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Communication Techniques for Handling Conflict

Growth and change often produce unnecessary competition, contention and conflict.  Unresolved conflict causes stress, frustration, and lost work time.
Resolving conflict effectively will make your workday more enjoyable, productive and rewarding.

Conflict Resolution training is essentially communications skill training geared towards resolving conflict.  You can learn communication techniques for smoothing conflict and dealing with hostile or uncooperative people.  These simple, direct and usable techniques quickly ease tensions, clear the air, and bring good business back into the forefront.

Some Communication Techniques for handling conflict are:

1.         Neutralizing:  We neutralize to take the “sting” out of words; paraphrase what we hear:  For example, if someone says:  "I can’t stand the people at my work."  An example of a neutralized statement:  "So, you want to talk about improving your relationship with your co-workers?"

2.       Active Listening: Involves responses that help to establish trust and give people the feeling that they’ve been heard and understood.  It may include the following: 

  •  nodding your head slightly and simply waiting

  • looking at the speaker expectantly

  • a casual remark like "I see," or "uh-huh" or "I see what you mean."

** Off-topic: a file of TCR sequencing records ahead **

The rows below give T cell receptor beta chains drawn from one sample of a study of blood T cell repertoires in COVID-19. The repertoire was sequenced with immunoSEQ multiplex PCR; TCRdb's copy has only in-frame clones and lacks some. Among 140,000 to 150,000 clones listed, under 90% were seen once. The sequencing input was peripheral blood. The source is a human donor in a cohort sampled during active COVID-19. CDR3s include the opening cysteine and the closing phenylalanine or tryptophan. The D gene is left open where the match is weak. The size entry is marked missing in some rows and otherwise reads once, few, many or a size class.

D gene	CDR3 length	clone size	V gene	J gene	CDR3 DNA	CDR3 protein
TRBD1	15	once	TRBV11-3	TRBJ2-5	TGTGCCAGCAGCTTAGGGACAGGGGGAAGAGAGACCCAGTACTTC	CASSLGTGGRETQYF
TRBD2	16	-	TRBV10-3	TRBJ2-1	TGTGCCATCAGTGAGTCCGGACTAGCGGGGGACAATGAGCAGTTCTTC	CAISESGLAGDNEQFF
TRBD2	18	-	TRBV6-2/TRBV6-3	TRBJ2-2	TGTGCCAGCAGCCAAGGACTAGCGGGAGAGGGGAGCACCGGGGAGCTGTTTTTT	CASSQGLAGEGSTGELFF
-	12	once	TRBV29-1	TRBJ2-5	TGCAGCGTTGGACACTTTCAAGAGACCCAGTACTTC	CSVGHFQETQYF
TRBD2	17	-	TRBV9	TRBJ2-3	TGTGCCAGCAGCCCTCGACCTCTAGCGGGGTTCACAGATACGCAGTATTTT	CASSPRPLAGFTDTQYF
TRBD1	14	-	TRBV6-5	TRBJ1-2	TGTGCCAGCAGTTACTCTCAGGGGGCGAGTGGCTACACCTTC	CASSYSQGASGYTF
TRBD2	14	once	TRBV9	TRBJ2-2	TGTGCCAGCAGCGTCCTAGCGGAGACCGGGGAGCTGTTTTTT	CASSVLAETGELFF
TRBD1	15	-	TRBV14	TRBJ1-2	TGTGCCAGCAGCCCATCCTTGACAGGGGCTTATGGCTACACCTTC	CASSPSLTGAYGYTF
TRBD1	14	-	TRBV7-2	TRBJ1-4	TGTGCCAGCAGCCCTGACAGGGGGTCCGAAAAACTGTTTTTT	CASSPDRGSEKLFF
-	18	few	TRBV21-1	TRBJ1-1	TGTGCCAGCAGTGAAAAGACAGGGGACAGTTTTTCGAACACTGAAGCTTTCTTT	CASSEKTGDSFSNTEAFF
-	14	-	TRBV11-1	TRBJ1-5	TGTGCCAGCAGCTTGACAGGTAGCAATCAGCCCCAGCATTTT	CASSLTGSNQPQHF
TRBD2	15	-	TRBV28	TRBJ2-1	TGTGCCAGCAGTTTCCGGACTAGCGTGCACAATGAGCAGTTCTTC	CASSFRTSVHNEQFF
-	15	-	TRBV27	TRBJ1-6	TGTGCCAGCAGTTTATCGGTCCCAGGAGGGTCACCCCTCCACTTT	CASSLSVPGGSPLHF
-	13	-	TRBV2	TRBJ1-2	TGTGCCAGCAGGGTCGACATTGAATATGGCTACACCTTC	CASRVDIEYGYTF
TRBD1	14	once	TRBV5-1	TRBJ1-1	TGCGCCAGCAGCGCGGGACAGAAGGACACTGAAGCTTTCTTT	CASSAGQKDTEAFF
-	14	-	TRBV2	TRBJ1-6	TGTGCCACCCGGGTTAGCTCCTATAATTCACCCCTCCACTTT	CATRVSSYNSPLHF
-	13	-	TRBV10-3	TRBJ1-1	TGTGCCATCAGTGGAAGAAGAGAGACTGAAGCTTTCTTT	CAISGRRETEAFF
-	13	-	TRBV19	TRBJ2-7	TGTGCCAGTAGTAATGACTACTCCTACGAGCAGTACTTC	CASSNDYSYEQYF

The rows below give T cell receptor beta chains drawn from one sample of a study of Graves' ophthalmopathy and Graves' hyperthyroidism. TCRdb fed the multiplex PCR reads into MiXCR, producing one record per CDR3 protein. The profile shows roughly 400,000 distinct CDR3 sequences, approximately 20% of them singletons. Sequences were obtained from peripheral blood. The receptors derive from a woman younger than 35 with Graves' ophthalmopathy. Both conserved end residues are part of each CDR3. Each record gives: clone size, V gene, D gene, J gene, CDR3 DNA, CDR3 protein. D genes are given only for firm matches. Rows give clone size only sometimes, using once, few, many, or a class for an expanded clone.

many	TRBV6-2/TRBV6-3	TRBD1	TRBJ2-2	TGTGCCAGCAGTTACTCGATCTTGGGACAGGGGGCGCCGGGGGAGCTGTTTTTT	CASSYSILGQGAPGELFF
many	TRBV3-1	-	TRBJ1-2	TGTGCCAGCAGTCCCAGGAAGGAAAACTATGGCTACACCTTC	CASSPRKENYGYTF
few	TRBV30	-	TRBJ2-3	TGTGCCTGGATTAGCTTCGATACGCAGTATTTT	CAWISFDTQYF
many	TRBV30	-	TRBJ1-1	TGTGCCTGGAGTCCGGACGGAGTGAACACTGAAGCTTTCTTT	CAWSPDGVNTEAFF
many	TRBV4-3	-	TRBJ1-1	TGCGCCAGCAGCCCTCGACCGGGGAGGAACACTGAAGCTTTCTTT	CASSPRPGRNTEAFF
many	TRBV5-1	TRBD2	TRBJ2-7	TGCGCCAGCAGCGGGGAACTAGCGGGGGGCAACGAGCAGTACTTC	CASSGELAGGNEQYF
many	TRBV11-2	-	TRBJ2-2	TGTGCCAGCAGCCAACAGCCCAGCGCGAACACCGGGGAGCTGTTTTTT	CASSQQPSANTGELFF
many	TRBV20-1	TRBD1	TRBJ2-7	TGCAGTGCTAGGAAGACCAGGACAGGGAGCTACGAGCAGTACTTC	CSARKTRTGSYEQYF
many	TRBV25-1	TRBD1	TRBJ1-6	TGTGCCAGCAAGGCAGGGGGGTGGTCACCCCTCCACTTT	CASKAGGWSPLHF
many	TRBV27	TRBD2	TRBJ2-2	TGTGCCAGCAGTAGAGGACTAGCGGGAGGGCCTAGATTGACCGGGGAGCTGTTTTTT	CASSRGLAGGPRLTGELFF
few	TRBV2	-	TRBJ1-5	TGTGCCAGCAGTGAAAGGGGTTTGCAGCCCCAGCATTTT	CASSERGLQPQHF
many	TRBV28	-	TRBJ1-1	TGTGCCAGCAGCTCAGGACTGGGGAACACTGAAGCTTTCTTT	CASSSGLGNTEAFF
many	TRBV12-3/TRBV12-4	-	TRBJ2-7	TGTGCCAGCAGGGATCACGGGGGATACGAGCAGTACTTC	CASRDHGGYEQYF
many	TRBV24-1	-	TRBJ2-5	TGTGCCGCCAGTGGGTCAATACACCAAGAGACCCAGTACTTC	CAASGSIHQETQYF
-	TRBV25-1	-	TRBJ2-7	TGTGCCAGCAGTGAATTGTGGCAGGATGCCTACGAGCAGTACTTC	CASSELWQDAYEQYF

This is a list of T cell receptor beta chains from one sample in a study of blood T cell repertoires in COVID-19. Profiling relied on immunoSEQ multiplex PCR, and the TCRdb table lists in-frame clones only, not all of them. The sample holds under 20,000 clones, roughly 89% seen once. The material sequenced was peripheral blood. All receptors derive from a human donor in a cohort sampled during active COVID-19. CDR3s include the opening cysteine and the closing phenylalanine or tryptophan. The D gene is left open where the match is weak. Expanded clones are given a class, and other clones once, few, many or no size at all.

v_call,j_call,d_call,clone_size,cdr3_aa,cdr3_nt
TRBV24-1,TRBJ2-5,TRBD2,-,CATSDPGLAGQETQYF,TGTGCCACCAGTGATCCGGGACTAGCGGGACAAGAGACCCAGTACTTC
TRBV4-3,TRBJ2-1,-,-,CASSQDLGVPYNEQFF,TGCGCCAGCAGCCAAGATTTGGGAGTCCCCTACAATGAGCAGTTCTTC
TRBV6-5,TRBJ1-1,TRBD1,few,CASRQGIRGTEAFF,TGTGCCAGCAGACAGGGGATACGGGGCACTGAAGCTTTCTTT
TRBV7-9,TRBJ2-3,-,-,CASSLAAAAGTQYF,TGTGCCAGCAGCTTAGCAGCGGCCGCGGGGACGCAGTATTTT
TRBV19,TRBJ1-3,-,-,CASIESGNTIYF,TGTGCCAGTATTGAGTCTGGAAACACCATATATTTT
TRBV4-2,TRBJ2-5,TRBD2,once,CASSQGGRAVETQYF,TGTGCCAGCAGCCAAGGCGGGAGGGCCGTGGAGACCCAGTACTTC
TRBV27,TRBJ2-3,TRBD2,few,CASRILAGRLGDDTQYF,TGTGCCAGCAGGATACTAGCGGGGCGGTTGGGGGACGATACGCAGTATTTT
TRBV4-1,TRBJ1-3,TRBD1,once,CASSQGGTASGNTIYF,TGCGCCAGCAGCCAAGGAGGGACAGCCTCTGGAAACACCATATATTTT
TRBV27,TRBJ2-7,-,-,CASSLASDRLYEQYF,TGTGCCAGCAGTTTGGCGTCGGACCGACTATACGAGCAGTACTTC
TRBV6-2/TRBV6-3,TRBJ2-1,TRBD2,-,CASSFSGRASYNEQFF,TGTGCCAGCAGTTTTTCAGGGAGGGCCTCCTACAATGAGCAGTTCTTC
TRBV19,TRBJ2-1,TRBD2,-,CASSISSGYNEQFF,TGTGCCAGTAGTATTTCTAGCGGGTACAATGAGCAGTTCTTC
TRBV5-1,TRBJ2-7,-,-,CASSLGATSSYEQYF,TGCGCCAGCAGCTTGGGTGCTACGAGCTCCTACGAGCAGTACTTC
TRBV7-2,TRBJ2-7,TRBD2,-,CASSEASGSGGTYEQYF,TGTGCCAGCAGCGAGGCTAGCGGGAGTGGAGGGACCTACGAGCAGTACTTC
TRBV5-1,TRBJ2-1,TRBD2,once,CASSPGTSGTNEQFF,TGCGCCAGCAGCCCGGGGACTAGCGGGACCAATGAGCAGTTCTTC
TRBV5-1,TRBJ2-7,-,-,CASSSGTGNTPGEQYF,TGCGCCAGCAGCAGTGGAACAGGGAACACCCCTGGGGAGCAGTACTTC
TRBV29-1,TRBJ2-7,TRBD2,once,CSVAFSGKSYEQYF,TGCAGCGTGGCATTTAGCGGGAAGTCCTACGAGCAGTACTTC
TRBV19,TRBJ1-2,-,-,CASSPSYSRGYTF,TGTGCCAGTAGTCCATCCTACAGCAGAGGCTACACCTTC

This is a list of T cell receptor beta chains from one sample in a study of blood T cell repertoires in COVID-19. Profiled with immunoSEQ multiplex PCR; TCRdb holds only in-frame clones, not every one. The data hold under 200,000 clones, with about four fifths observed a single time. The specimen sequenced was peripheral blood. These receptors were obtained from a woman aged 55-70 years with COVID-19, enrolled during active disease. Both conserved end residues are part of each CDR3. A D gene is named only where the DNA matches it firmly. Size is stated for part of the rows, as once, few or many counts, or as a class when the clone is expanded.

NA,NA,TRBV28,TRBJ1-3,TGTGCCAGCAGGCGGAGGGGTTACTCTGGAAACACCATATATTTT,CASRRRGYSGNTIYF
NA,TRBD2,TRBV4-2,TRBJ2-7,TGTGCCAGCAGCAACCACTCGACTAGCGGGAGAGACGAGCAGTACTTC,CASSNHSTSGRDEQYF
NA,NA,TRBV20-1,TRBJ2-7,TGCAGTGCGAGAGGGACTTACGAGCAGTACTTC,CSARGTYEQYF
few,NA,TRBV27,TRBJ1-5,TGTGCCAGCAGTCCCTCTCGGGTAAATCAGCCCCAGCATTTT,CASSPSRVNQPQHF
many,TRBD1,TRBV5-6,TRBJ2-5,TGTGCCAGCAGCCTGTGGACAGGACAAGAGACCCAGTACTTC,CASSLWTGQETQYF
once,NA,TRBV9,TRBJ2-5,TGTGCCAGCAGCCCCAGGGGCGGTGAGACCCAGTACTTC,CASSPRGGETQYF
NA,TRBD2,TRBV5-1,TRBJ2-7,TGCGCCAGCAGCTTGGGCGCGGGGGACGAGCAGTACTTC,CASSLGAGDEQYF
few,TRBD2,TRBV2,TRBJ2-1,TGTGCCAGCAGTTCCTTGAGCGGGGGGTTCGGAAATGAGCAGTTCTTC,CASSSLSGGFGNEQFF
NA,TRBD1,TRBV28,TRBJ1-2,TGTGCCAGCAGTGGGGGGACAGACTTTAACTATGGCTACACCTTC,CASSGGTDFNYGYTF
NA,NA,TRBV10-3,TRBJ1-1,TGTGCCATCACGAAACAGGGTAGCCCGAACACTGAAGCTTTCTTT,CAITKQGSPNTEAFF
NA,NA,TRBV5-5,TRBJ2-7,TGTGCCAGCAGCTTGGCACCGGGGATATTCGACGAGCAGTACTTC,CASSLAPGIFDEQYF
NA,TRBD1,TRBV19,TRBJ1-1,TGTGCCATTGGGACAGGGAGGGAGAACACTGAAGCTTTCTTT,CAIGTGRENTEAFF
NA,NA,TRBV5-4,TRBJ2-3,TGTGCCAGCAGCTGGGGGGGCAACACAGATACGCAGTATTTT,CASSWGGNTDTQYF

•  reflecting back the speaker's own body posture 

  • or simply smiling and showing your interest.  

3.       “I” Messages: Take responsibility for your own feelings, informs listener how you feel and the reason why. Suggest solutions. "You" place blame, judge, and assumes.  When you blame someone else for your feelings they feel attacked and they go into the attack mode. 

Example of an "I" message: 
"When you consistently interrupt, I feel frustrated."  
As opposed to a "You" message:  "You make me frustrated…"

4.       Giving Feedback:  When you make non-critical observations about a person's behavior it indicates that you have been paying close attention and trying to understand.   Feedback may help to bring feelings into the open and direct attention to problems.

"You seem hurt when you talk of it."
"I've noticed you look at your watch several
times.  I'm wondering if you're concerned about the time?"

 "John seemed pleased with the offer. I'm not sure how you felt about it."

To resolve conflict be more responsive and less judgmental. People are likely to respond to a judgmental person by becoming less spontaneous and more defensive.  Avoid words such as  "right," "wrong," "good," "bad," or their equivalents.  Don't make moralistic statements ("ought" and "should").



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